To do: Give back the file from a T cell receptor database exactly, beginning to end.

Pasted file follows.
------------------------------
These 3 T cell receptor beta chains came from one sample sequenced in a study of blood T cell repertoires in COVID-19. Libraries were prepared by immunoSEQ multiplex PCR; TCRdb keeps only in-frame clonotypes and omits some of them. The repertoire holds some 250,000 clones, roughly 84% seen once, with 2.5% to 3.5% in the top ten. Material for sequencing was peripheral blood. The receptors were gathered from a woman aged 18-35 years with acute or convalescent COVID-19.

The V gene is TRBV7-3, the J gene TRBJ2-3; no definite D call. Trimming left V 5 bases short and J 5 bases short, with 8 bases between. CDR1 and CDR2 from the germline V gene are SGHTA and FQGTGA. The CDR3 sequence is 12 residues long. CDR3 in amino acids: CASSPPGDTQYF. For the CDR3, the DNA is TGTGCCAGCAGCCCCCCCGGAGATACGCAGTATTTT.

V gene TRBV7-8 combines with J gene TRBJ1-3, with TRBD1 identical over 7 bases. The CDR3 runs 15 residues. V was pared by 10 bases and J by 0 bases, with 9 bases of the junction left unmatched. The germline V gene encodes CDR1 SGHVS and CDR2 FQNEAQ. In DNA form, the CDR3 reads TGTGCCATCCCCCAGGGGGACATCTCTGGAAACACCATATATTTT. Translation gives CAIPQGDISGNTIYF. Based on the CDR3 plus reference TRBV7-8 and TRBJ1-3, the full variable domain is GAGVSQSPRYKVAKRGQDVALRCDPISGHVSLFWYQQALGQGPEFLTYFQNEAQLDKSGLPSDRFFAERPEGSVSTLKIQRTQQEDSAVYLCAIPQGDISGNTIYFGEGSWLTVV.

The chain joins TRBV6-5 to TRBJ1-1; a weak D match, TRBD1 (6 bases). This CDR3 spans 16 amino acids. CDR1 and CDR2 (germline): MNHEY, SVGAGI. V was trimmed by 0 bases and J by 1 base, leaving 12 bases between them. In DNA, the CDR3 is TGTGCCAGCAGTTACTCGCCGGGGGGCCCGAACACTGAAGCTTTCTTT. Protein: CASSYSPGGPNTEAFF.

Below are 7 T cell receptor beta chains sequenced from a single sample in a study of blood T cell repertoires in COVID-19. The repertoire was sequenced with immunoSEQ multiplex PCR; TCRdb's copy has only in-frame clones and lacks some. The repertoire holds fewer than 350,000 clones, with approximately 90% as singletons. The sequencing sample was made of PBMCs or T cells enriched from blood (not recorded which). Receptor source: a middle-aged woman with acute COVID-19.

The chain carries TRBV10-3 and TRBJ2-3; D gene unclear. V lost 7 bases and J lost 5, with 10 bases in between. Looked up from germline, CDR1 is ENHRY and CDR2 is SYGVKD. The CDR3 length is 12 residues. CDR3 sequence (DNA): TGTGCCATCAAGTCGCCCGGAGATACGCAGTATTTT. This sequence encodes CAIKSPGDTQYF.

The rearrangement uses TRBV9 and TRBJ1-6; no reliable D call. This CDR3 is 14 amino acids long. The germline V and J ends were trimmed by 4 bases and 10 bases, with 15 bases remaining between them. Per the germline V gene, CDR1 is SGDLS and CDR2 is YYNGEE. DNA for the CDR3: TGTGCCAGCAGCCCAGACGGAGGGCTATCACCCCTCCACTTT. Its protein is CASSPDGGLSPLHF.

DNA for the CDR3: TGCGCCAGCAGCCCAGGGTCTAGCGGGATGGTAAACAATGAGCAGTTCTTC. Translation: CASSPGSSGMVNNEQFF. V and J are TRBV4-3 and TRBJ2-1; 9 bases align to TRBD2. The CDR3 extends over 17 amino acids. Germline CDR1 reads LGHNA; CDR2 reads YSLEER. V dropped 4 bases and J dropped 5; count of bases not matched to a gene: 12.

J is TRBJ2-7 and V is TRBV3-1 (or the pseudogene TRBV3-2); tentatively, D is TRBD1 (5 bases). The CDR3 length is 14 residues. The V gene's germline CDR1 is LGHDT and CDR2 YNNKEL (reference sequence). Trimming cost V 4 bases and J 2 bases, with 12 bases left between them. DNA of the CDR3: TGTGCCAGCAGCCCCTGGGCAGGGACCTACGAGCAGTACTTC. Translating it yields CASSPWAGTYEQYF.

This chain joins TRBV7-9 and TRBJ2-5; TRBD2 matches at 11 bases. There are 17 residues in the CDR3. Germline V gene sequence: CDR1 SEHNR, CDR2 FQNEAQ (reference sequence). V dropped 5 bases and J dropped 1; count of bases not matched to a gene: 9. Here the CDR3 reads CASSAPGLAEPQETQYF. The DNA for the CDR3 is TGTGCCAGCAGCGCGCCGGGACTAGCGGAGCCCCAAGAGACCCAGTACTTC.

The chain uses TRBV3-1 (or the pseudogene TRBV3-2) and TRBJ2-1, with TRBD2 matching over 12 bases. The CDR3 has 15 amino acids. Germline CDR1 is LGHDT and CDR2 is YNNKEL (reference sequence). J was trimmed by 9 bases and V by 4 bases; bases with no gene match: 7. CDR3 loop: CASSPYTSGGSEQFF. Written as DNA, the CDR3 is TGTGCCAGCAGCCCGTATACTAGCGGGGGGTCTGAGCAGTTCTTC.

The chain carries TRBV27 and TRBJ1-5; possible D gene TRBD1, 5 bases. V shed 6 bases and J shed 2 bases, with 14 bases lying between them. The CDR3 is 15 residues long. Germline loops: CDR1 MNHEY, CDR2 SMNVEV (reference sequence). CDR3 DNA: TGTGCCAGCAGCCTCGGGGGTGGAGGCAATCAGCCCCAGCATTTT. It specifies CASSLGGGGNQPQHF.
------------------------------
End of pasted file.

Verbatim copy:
These 3 T cell receptor beta chains came from one sample sequenced in a study of blood T cell repertoires in COVID-19. Libraries were prepared by immunoSEQ multiplex PCR; TCRdb keeps only in-frame clonotypes and omits some of them. The repertoire holds some 250,000 clones, roughly 84% seen once, with 2.5% to 3.5% in the top ten. Material for sequencing was peripheral blood. The receptors were gathered from a woman aged 18-35 years with acute or convalescent COVID-19.

The V gene is TRBV7-3, the J gene TRBJ2-3; no definite D call. Trimming left V 5 bases short and J 5 bases short, with 8 bases between. CDR1 and CDR2 from the germline V gene are SGHTA and FQGTGA. The CDR3 sequence is 12 residues long. CDR3 in amino acids: CASSPPGDTQYF. For the CDR3, the DNA is TGTGCCAGCAGCCCCCCCGGAGATACGCAGTATTTT.

V gene TRBV7-8 combines with J gene TRBJ1-3, with TRBD1 identical over 7 bases. The CDR3 runs 15 residues. V was pared by 10 bases and J by 0 bases, with 9 bases of the junction left unmatched. The germline V gene encodes CDR1 SGHVS and CDR2 FQNEAQ. In DNA form, the CDR3 reads TGTGCCATCCCCCAGGGGGACATCTCTGGAAACACCATATATTTT. Translation gives CAIPQGDISGNTIYF. Based on the CDR3 plus reference TRBV7-8 and TRBJ1-3, the full variable domain is GAGVSQSPRYKVAKRGQDVALRCDPISGHVSLFWYQQALGQGPEFLTYFQNEAQLDKSGLPSDRFFAERPEGSVSTLKIQRTQQEDSAVYLCAIPQGDISGNTIYFGEGSWLTVV.

The chain joins TRBV6-5 to TRBJ1-1; a weak D match, TRBD1 (6 bases). This CDR3 spans 16 amino acids. CDR1 and CDR2 (germline): MNHEY, SVGAGI. V was trimmed by 0 bases and J by 1 base, leaving 12 bases between them. In DNA, the CDR3 is TGTGCCAGCAGTTACTCGCCGGGGGGCCCGAACACTGAAGCTTTCTTT. Protein: CASSYSPGGPNTEAFF.

Below are 7 T cell receptor beta chains sequenced from a single sample in a study of blood T cell repertoires in COVID-19. The repertoire was sequenced with immunoSEQ multiplex PCR; TCRdb's copy has only in-frame clones and lacks some. The repertoire holds fewer than 350,000 clones, with approximately 90% as singletons. The sequencing sample was made of PBMCs or T cells enriched from blood (not recorded which). Receptor source: a middle-aged woman with acute COVID-19.

The chain carries TRBV10-3 and TRBJ2-3; D gene unclear. V lost 7 bases and J lost 5, with 10 bases in between. Looked up from germline, CDR1 is ENHRY and CDR2 is SYGVKD. The CDR3 length is 12 residues. CDR3 sequence (DNA): TGTGCCATCAAGTCGCCCGGAGATACGCAGTATTTT. This sequence encodes CAIKSPGDTQYF.

The rearrangement uses TRBV9 and TRBJ1-6; no reliable D call. This CDR3 is 14 amino acids long. The germline V and J ends were trimmed by 4 bases and 10 bases, with 15 bases remaining between them. Per the germline V gene, CDR1 is SGDLS and CDR2 is YYNGEE. DNA for the CDR3: TGTGCCAGCAGCCCAGACGGAGGGCTATCACCCCTCCACTTT. Its protein is CASSPDGGLSPLHF.

DNA for the CDR3: TGCGCCAGCAGCCCAGGGTCTAGCGGGATGGTAAACAATGAGCAGTTCTTC. Translation: CASSPGSSGMVNNEQFF. V and J are TRBV4-3 and TRBJ2-1; 9 bases align to TRBD2. The CDR3 extends over 17 amino acids. Germline CDR1 reads LGHNA; CDR2 reads YSLEER. V dropped 4 bases and J dropped 5; count of bases not matched to a gene: 12.

J is TRBJ2-7 and V is TRBV3-1 (or the pseudogene TRBV3-2); tentatively, D is TRBD1 (5 bases). The CDR3 length is 14 residues. The V gene's germline CDR1 is LGHDT and CDR2 YNNKEL (reference sequence). Trimming cost V 4 bases and J 2 bases, with 12 bases left between them. DNA of the CDR3: TGTGCCAGCAGCCCCTGGGCAGGGACCTACGAGCAGTACTTC. Translating it yields CASSPWAGTYEQYF.

This chain joins TRBV7-9 and TRBJ2-5; TRBD2 matches at 11 bases. There are 17 residues in the CDR3. Germline V gene sequence: CDR1 SEHNR, CDR2 FQNEAQ (reference sequence). V dropped 5 bases and J dropped 1; count of bases not matched to a gene: 9. Here the CDR3 reads CASSAPGLAEPQETQYF. The DNA for the CDR3 is TGTGCCAGCAGCGCGCCGGGACTAGCGGAGCCCCAAGAGACCCAGTACTTC.

The chain uses TRBV3-1 (or the pseudogene TRBV3-2) and TRBJ2-1, with TRBD2 matching over 12 bases. The CDR3 has 15 amino acids. Germline CDR1 is LGHDT and CDR2 is YNNKEL (reference sequence). J was trimmed by 9 bases and V by 4 bases; bases with no gene match: 7. CDR3 loop: CASSPYTSGGSEQFF. Written as DNA, the CDR3 is TGTGCCAGCAGCCCGTATACTAGCGGGGGGTCTGAGCAGTTCTTC.

The chain carries TRBV27 and TRBJ1-5; possible D gene TRBD1, 5 bases. V shed 6 bases and J shed 2 bases, with 14 bases lying between them. The CDR3 is 15 residues long. Germline loops: CDR1 MNHEY, CDR2 SMNVEV (reference sequence). CDR3 DNA: TGTGCCAGCAGCCTCGGGGGTGGAGGCAATCAGCCCCAGCATTTT. It specifies CASSLGGGGNQPQHF.